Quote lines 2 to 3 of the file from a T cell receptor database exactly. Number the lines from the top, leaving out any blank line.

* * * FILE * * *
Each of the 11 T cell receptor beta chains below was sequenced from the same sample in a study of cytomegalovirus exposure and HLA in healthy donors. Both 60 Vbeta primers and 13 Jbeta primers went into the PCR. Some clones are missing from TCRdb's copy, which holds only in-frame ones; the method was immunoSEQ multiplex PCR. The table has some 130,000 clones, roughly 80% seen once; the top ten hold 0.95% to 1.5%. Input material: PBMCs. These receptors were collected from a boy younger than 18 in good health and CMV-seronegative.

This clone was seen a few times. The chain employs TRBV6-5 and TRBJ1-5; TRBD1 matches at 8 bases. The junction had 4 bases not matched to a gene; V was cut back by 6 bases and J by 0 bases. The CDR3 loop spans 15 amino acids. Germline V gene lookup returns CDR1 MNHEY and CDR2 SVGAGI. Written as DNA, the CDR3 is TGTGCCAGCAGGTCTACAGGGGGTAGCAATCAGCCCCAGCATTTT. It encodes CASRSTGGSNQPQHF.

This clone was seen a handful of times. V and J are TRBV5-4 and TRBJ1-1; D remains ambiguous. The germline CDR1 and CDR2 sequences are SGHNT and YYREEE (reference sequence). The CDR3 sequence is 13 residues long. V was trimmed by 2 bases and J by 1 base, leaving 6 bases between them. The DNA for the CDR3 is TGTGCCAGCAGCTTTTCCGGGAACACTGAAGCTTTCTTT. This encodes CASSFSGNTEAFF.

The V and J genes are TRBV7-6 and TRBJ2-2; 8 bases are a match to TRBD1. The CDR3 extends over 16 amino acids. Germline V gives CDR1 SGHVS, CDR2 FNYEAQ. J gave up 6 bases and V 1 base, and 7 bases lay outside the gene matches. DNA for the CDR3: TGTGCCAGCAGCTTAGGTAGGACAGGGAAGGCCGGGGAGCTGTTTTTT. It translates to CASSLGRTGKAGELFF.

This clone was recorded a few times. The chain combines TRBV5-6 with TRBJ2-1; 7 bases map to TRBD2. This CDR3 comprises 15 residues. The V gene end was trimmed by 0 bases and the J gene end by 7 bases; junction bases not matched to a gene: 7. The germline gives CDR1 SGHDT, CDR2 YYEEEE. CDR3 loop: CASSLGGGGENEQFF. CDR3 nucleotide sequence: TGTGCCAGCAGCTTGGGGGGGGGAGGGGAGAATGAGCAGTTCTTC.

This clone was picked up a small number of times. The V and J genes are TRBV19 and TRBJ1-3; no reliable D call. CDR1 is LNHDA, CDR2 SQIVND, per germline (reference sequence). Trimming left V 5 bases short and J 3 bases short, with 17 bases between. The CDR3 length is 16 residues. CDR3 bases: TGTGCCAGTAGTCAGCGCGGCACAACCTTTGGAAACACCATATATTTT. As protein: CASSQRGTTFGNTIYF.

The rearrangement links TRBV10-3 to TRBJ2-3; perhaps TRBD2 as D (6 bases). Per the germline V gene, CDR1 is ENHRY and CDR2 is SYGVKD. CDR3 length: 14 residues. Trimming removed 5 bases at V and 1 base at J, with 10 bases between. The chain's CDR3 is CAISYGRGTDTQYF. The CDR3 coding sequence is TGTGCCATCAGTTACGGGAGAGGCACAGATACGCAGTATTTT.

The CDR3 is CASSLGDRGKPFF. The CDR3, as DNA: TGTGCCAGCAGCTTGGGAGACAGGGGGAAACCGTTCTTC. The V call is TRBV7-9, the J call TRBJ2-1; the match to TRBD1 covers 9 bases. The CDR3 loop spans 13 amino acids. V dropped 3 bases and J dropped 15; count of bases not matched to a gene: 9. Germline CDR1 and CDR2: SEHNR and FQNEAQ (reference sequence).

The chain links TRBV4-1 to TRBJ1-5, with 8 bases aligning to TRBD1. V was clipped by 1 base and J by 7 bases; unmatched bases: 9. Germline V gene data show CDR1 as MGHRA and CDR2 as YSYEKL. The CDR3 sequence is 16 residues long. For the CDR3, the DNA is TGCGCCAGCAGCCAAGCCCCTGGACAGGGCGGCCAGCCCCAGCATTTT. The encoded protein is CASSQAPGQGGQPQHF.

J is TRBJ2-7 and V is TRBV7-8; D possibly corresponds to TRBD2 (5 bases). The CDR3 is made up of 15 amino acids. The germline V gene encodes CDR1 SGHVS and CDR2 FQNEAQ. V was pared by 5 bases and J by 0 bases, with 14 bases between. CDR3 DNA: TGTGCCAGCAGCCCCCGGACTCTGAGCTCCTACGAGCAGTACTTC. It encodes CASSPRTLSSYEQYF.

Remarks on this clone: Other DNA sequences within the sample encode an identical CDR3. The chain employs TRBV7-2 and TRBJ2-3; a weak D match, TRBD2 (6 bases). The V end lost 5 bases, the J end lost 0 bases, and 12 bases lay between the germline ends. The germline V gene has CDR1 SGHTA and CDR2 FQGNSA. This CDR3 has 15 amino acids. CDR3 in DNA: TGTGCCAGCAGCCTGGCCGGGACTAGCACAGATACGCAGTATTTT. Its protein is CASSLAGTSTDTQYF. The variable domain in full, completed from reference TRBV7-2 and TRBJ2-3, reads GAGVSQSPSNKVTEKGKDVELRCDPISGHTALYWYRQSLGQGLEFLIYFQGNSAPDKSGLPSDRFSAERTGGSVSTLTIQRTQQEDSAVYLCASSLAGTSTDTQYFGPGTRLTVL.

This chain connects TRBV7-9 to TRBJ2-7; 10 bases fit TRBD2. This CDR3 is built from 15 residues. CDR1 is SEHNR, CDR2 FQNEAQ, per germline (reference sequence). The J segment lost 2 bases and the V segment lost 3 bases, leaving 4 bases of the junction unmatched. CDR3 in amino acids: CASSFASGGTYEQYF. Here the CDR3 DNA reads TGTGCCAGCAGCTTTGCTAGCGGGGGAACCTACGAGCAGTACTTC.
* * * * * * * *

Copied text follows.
This clone was seen a few times. The chain employs TRBV6-5 and TRBJ1-5; TRBD1 matches at 8 bases. The junction had 4 bases not matched to a gene; V was cut back by 6 bases and J by 0 bases. The CDR3 loop spans 15 amino acids. Germline V gene lookup returns CDR1 MNHEY and CDR2 SVGAGI. Written as DNA, the CDR3 is TGTGCCAGCAGGTCTACAGGGGGTAGCAATCAGCCCCAGCATTTT. It encodes CASRSTGGSNQPQHF.

This clone was seen a handful of times. V and J are TRBV5-4 and TRBJ1-1; D remains ambiguous. The germline CDR1 and CDR2 sequences are SGHNT and YYREEE (reference sequence). The CDR3 sequence is 13 residues long. V was trimmed by 2 bases and J by 1 base, leaving 6 bases between them. The DNA for the CDR3 is TGTGCCAGCAGCTTTTCCGGGAACACTGAAGCTTTCTTT. This encodes CASSFSGNTEAFF.